Government agencies and decision-makers can, and should, make more use of international human rights standards in their work. International human rights law is often seen as something only for the government’s ‘Foreign Affairs’ agency (to negotiate/decide whether to commit the State) or the legislature (to enact those parts of international law which they choose, thereby making it ‘domestic law’). There are, however, three ways in which regulators can use international human rights in furthering domestic regulatory aims: (1) where domestic law specifies a discretionary decision-making power (eg to an agency/minister in granting a licence/application, or a broad ‘public interest’ criteria in exercising governmental power) – the State’s international human rights obligations should inform the government’s discretionary decisions; (2) supporting the growing ‘business and human rights’ mechanisms, with regulators ensuring (to the greatest extent legally possible) their actions regarding business operations complement the human rights’ responsibilities that business needs to meet; and (3) as a ‘defence’ against attacks on regulatory initiatives, in responding to legal challenges (including those raised in the course of investment arbitration) to public health and environmental regulation – international human rights obligations have assisted in responding to some of these claims. This article examines these three aspects, in explaining why and how domestic regulators can use international human rights standards.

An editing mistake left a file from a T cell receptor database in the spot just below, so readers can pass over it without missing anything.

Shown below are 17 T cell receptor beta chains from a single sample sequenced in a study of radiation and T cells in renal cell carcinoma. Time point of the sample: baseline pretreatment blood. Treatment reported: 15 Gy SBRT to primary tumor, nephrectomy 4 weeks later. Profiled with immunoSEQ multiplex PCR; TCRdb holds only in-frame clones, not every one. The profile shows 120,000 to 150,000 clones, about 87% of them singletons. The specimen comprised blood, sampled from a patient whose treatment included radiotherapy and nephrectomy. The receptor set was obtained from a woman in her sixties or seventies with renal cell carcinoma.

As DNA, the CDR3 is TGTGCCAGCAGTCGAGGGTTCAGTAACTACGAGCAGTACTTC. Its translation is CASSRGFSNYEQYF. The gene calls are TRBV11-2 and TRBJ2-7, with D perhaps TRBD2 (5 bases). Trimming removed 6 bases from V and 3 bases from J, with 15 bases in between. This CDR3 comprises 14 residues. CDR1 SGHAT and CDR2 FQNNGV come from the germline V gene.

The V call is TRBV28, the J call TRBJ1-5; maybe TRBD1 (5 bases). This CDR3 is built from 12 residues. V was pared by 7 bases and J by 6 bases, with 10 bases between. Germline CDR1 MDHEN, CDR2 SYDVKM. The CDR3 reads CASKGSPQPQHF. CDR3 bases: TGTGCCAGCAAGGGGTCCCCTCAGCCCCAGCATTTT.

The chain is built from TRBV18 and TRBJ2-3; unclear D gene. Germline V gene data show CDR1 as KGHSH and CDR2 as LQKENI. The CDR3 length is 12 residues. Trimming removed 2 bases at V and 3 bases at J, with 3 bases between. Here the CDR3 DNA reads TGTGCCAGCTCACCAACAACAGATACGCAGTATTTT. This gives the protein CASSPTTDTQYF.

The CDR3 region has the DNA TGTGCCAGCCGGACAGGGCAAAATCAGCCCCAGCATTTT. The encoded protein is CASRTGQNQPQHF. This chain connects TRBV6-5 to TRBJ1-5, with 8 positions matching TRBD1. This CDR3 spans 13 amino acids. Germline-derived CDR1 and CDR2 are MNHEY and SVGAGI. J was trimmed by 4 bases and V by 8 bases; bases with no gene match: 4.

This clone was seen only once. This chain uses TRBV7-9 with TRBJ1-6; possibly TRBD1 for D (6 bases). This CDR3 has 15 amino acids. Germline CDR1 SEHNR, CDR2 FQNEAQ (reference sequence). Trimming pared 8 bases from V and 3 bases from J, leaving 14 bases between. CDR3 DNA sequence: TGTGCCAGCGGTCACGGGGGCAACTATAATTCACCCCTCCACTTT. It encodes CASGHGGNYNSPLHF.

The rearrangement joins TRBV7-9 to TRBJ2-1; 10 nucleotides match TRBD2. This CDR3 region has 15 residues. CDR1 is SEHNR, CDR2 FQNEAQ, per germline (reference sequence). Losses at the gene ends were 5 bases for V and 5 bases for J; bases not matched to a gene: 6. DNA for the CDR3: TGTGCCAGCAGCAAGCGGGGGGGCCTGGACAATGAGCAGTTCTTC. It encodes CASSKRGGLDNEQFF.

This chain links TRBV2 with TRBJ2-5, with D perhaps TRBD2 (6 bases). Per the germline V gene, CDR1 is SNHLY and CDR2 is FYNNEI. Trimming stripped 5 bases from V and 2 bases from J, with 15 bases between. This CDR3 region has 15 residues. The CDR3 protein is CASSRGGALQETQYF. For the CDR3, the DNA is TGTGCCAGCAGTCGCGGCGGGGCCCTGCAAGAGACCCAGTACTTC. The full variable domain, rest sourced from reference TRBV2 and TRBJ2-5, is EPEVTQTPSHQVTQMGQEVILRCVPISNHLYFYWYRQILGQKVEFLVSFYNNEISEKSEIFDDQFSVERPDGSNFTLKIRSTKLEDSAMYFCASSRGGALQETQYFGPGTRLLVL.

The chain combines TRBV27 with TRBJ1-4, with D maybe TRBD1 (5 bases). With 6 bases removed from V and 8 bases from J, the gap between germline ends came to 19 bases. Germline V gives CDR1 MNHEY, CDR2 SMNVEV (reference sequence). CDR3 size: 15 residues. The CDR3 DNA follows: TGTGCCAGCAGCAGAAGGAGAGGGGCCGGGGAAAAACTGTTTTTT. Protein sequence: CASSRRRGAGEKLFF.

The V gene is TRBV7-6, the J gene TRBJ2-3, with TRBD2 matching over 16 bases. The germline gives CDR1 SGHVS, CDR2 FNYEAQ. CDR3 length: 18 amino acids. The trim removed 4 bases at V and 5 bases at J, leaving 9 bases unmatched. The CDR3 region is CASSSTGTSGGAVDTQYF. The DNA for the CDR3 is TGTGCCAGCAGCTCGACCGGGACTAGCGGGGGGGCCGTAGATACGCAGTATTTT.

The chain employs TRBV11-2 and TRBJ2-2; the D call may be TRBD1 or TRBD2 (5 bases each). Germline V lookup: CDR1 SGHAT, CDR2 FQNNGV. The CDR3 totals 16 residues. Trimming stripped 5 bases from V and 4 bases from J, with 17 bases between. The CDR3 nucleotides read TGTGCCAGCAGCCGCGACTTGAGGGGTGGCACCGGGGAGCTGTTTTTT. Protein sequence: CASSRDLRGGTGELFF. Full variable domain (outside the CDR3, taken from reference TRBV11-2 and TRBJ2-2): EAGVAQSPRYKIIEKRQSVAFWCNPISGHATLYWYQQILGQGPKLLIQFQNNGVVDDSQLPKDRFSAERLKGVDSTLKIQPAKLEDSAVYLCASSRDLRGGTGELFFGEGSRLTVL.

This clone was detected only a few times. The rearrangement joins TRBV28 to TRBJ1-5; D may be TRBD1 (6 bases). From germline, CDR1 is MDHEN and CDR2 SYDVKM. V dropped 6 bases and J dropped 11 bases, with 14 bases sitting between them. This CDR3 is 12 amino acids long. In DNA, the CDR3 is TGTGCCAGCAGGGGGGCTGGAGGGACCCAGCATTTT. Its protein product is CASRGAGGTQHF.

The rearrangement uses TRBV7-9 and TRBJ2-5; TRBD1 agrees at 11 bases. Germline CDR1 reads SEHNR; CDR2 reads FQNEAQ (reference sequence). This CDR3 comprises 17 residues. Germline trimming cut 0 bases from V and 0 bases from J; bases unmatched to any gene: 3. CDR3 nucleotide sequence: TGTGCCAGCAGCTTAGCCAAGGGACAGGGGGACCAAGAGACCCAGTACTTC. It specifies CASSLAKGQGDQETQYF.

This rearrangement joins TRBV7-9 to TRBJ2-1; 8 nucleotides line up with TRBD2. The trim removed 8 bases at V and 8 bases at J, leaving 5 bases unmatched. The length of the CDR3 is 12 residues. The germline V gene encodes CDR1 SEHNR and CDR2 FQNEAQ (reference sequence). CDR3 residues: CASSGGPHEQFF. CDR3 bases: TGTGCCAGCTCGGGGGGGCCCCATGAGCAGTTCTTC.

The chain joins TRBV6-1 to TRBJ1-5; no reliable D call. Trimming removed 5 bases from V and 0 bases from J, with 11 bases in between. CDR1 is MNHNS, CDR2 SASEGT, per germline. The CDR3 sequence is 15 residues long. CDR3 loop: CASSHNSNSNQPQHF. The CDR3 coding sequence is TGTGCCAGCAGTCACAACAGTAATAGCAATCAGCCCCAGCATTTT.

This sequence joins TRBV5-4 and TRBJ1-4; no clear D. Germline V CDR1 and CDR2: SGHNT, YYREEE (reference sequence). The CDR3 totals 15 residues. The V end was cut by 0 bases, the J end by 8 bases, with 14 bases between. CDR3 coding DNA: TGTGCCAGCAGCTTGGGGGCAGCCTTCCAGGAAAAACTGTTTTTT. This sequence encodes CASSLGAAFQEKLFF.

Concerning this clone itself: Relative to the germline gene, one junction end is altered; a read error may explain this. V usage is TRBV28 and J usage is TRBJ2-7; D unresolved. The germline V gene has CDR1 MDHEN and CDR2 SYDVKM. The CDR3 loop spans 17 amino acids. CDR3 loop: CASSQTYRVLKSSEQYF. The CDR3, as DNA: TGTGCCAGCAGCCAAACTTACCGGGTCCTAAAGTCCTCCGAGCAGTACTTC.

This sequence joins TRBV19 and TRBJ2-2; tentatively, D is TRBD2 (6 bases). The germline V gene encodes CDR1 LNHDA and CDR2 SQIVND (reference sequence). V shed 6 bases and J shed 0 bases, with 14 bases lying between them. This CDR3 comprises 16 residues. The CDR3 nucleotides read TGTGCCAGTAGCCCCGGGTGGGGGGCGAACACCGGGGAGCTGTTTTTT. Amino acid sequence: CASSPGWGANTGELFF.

Protecting Children from Unintended Effects of Return Orders under the 1980 Hague Convention – Rosa Saladino
This article advocates for proper consideration to be given to the welfare of the individual child in proceedings under the 1980 Hague Convention on the Civil Aspects of International Child Abduction (‘1980 Convention’). Such an approach will bring the 1980 Convention into line with the United Nations Convention on the Rights of the Child (‘UNCRC’) and address the paradigm shift, which has occurred at least since 1999, from abducting non-custodial father to abducting custodial mother. The 1980 Convention was based on the paradigm of the frustrated access father abducting the children in order to assert his rights to an ongoing relationship with them. This is clear from the International Social Services study, which was commissioned for the 14th session of the Hague Conference concerning the 1980 Convention. The article reviews research on the wellbeing of children who have been the subject of international parental child abduction and argues for a shift in focus in the conduct of Hague Convention matters from a pure rights based inquiry to one which gives a greater role to the welfare of the individual child rather than the welfare of children in general and advances some suggested measures that in the light of the research may assist in minimising harm to individual children involved in Hague Convention proceedings.
Introduction to the Forums in Resolving International Aviation Disputes – Luping Zhang